Danish pro cycling has taken something of a series of flooring blows in the past decade or so, with the antics of Bjarne Riis and Michael Rasmussen all but knocking out its repute.
Thankfully things have turned around some more recently with the likes of Jakob Fuglsang leading the charge. In 2018 the Dane will be co-leader at Astana and hopes for grand tour laurels.
Backing him in his quest will be a small band of young Danes, including 27-year old Jesper Hansen, who ended his season with a second place overall in the Tour of Turkey.
Steve Thomas: The Tour of Turkey was very late in the season, but you had a great ride and came very close to winning - was it planned? Can you talk us through the plan and that final climb?
Jesper Hansen: The first part of my 2017 season was quite difficult, and after the Giro d’Italia I was really tired and empty.
After a break during July I was very motivated to do well in the second part of the year. I felt like I was improving and at the Vuelta a Burgos it went not bad at all.
Despite a crash at the Vuelta a España, at the Italian classics I was able to come to a good level and at the Tour of Turkey I found myself in a strong form. The Tour of Turkey was a good goal for me – a nice stage race of the UCI WorldTour. So, I am happy, it went well and I was able to reach the final podium.
Unfortunately, there was only one mountain stage. On that final climb I did my best; I felt really good, but honestly, the climb was not too steep or too selective. The team did an excellent job for me before that last climb, and as we had planned before start, I tried to attack several times.
But my rivals came back every time. Inside the last 1-km there was not much space to do anything with Diego Ulissi, and, have to say that he was really strong.
There are a few Danes on the team now; do you tend to stick together? Is the Danish mentality changing things within the team?
Of course, it is nice there are Danish riders in the team. In 2017 we were four riders from Denmark at Astana and it looks like in 2018 it will be the same (The four in 2018: Hansen, Fuglsang, Magnus Cort and Michael Valgren).
And, also, we have a Danish sports director - Lars Michaelsen.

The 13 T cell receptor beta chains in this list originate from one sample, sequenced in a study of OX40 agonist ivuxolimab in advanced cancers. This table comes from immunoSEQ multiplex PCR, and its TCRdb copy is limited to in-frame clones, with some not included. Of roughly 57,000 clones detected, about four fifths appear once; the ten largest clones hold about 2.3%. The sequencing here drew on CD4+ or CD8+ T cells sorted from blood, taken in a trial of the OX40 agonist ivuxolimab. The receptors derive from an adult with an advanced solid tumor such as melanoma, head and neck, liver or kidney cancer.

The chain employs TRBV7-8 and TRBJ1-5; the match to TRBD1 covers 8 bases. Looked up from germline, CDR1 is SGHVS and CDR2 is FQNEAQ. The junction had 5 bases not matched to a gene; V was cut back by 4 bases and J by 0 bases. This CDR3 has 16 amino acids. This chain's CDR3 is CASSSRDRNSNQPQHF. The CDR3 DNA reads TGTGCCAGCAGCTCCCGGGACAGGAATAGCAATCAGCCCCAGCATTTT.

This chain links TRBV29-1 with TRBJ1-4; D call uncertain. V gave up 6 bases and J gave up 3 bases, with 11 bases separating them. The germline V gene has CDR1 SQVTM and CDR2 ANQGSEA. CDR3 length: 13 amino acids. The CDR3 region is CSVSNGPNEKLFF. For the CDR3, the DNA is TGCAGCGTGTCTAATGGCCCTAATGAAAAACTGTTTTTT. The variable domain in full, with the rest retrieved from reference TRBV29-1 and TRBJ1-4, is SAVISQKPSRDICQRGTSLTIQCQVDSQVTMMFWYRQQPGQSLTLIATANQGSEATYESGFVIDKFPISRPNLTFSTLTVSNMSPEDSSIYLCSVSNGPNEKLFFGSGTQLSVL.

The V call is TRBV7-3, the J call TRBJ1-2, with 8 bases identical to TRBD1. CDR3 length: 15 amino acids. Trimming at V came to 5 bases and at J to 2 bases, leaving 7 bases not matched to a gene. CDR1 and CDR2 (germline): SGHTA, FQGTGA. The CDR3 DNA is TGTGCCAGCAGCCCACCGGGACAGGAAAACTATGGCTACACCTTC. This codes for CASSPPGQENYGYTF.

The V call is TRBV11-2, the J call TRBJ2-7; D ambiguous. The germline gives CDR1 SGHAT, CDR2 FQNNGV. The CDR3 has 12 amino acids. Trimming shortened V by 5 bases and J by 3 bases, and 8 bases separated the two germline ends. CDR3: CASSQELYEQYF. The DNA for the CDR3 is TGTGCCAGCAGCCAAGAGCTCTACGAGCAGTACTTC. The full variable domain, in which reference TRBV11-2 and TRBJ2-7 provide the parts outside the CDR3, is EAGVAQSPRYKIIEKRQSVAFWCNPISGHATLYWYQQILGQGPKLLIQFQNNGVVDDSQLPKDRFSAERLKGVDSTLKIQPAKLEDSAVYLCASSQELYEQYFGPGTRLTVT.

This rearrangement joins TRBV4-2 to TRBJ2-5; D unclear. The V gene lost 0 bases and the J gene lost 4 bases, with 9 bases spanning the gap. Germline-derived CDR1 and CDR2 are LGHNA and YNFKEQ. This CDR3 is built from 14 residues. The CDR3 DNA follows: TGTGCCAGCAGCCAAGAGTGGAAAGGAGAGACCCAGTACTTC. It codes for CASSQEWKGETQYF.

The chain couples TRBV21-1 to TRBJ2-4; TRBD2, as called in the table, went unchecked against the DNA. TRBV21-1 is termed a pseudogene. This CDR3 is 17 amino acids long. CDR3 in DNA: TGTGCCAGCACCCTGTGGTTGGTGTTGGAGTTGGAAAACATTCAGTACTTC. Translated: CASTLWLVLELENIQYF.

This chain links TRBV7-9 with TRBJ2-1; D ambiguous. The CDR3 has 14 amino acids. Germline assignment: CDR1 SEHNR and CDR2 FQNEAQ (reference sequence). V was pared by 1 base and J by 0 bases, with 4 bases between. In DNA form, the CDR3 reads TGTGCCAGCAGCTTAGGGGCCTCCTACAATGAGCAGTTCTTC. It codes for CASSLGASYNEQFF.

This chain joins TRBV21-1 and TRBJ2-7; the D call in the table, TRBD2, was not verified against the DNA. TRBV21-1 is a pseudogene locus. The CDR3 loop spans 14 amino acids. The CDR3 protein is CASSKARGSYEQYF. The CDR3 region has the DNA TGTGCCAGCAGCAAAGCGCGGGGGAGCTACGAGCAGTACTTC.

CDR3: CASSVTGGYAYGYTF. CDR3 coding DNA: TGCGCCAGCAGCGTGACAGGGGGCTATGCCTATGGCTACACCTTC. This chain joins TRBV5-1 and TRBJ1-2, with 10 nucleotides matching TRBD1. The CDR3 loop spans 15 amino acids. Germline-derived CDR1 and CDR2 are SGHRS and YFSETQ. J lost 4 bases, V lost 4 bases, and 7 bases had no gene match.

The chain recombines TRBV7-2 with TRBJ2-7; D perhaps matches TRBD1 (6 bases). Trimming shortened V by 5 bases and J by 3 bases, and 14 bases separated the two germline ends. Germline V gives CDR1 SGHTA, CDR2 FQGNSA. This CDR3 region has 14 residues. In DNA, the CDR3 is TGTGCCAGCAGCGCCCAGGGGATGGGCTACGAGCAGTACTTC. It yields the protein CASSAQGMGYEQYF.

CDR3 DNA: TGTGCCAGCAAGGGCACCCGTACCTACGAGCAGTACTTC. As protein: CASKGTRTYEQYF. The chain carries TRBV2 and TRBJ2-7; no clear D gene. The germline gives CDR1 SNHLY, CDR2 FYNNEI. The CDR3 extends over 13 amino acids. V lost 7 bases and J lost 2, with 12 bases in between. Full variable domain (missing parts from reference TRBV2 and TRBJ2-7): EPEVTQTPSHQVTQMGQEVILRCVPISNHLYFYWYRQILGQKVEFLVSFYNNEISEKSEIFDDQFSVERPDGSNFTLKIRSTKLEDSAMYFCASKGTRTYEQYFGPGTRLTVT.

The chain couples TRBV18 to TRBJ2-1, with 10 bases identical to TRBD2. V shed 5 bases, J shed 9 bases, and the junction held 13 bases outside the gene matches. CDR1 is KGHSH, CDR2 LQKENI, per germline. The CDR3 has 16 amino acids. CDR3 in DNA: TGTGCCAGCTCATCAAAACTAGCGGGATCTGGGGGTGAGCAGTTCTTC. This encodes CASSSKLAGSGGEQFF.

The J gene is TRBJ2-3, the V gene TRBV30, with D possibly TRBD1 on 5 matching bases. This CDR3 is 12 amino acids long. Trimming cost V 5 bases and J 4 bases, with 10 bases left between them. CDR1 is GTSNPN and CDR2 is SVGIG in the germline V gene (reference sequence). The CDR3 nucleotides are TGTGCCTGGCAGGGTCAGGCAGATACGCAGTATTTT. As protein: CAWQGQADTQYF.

It’s always nice to have your compatriots in the team and to do races together. We can introduce some of our ideas and style of cycling to the team. That’s all great; but, at the same time I can say, that Astana is a very international project, and this is cool!
Although it’s great to have a Danish group inside the team, it’s also good to be involved in an international project - which Astana is.
What was your main team role during 2017? With compatriot Jakob Fuglsang as a team leader in 2018 is it even more of an inspiration to you?
During the 2017 season I only raced a little with Jakob, because I was in a group of riders who did the Giro and the Vuelta; helping Tanel Kangert, Miguel Angel Lopez and Fabio Aru. It was a nice experience for me and I was happy to do my best to help the team in reaching our common goals.
What are your personal hopes and development goals for the near-future?
The last season was not easy at all for me. In the first year in Astana I spent some time for acclimatisation. I did my debut at the Giro, and it was a good experience for me; and of course, a hard one.
During the second part of the year I was able to improve and to find myself. I think I did a good job in the first week of the Vuelta and later at the Italian classics and at the Tour of Turkey. It was my first big result in Astana, and I am happy I could get it for the team.
Now, I hope to improve in the next season. I will try my best to be on the high level to help team’s leaders and in the same time, to reach my personal result in some races; in races which suit me really well.
What do you think of the Danish cycling and development system at the moment?
It seems like the Danish cycling and development system is working really well. It is reflected by the fact that there are many young Danish cyclists who are riding fast -and already have some strong results on the international level.
You've been with Saxo then Astana for your entire WorldTour career, a mix of Italian and Russian eastern influences. How do they compare in atmosphere and organization, and how different are the Italian staff to the Kazakh/Russians, and from the inside do you see the structure very different to fully Euro/Australian/US teams?
It’s difficult to say, and hard to compare. For example; the Astana Team is a very international project - we have a group of riders from more than 10 countries, and also the staff from all around Europe.
Of course, in Astana there are many Kazakh staff members – sports directors, mechanics, and masseurs; but also, we have Italian, Spanish, French, Russians and Belgians So, the atmosphere is really nice and friendly.
This kind of mix inside the team creates a great atmosphere; and, also, the organization in the team is on the highest level. I think all WorldTour teams are more or less similar, because this is the highest level of modern cycling and because all the teams become more and more international.